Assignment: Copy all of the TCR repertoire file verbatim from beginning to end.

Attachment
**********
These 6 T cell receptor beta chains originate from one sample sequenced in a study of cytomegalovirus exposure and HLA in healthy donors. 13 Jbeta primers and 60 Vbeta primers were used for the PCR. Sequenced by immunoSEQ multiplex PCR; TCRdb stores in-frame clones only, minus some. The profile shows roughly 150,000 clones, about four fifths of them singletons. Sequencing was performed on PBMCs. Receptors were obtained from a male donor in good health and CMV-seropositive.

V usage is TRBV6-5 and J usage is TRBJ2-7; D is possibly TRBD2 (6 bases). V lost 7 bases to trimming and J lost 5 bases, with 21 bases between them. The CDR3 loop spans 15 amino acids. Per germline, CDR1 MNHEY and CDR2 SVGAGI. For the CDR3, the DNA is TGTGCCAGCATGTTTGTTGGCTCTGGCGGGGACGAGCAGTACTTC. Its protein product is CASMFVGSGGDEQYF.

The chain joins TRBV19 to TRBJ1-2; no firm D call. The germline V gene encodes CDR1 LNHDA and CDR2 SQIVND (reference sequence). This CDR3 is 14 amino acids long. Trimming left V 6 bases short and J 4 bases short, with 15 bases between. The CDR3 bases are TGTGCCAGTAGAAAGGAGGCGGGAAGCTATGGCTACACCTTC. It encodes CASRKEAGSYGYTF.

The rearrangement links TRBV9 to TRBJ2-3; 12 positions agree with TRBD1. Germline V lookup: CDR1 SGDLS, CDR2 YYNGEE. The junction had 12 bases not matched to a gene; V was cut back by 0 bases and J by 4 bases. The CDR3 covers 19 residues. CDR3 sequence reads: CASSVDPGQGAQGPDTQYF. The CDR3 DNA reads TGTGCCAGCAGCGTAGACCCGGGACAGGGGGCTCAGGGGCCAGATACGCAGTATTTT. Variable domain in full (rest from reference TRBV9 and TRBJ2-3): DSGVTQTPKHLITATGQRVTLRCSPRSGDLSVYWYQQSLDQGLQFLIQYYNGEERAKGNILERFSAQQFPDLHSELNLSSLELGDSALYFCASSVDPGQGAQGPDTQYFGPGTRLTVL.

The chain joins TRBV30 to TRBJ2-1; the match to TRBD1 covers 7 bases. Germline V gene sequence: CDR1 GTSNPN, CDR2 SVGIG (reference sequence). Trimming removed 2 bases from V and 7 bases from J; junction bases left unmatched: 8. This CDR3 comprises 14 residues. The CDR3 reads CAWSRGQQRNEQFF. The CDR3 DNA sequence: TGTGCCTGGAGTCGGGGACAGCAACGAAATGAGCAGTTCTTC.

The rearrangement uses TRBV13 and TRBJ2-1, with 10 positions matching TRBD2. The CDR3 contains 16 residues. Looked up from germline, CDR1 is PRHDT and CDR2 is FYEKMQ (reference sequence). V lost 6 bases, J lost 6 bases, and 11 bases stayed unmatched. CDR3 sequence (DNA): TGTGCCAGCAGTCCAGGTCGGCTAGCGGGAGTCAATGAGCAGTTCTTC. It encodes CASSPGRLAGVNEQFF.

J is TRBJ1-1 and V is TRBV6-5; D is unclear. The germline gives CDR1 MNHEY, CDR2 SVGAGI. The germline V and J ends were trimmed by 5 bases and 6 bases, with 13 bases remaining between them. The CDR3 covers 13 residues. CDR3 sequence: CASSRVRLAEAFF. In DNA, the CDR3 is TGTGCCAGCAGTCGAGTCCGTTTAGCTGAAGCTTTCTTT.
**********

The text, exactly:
These 6 T cell receptor beta chains originate from one sample sequenced in a study of cytomegalovirus exposure and HLA in healthy donors. 13 Jbeta primers and 60 Vbeta primers were used for the PCR. Sequenced by immunoSEQ multiplex PCR; TCRdb stores in-frame clones only, minus some. The profile shows roughly 150,000 clones, about four fifths of them singletons. Sequencing was performed on PBMCs. Receptors were obtained from a male donor in good health and CMV-seropositive.

V usage is TRBV6-5 and J usage is TRBJ2-7; D is possibly TRBD2 (6 bases). V lost 7 bases to trimming and J lost 5 bases, with 21 bases between them. The CDR3 loop spans 15 amino acids. Per germline, CDR1 MNHEY and CDR2 SVGAGI. For the CDR3, the DNA is TGTGCCAGCATGTTTGTTGGCTCTGGCGGGGACGAGCAGTACTTC. Its protein product is CASMFVGSGGDEQYF.

The chain joins TRBV19 to TRBJ1-2; no firm D call. The germline V gene encodes CDR1 LNHDA and CDR2 SQIVND (reference sequence). This CDR3 is 14 amino acids long. Trimming left V 6 bases short and J 4 bases short, with 15 bases between. The CDR3 bases are TGTGCCAGTAGAAAGGAGGCGGGAAGCTATGGCTACACCTTC. It encodes CASRKEAGSYGYTF.

The rearrangement links TRBV9 to TRBJ2-3; 12 positions agree with TRBD1. Germline V lookup: CDR1 SGDLS, CDR2 YYNGEE. The junction had 12 bases not matched to a gene; V was cut back by 0 bases and J by 4 bases. The CDR3 covers 19 residues. CDR3 sequence reads: CASSVDPGQGAQGPDTQYF. The CDR3 DNA reads TGTGCCAGCAGCGTAGACCCGGGACAGGGGGCTCAGGGGCCAGATACGCAGTATTTT. Variable domain in full (rest from reference TRBV9 and TRBJ2-3): DSGVTQTPKHLITATGQRVTLRCSPRSGDLSVYWYQQSLDQGLQFLIQYYNGEERAKGNILERFSAQQFPDLHSELNLSSLELGDSALYFCASSVDPGQGAQGPDTQYFGPGTRLTVL.

The chain joins TRBV30 to TRBJ2-1; the match to TRBD1 covers 7 bases. Germline V gene sequence: CDR1 GTSNPN, CDR2 SVGIG (reference sequence). Trimming removed 2 bases from V and 7 bases from J; junction bases left unmatched: 8. This CDR3 comprises 14 residues. The CDR3 reads CAWSRGQQRNEQFF. The CDR3 DNA sequence: TGTGCCTGGAGTCGGGGACAGCAACGAAATGAGCAGTTCTTC.

The rearrangement uses TRBV13 and TRBJ2-1, with 10 positions matching TRBD2. The CDR3 contains 16 residues. Looked up from germline, CDR1 is PRHDT and CDR2 is FYEKMQ (reference sequence). V lost 6 bases, J lost 6 bases, and 11 bases stayed unmatched. CDR3 sequence (DNA): TGTGCCAGCAGTCCAGGTCGGCTAGCGGGAGTCAATGAGCAGTTCTTC. It encodes CASSPGRLAGVNEQFF.

J is TRBJ1-1 and V is TRBV6-5; D is unclear. The germline gives CDR1 MNHEY, CDR2 SVGAGI. The germline V and J ends were trimmed by 5 bases and 6 bases, with 13 bases remaining between them. The CDR3 covers 13 residues. CDR3 sequence: CASSRVRLAEAFF. In DNA, the CDR3 is TGTGCCAGCAGTCGAGTCCGTTTAGCTGAAGCTTTCTTT.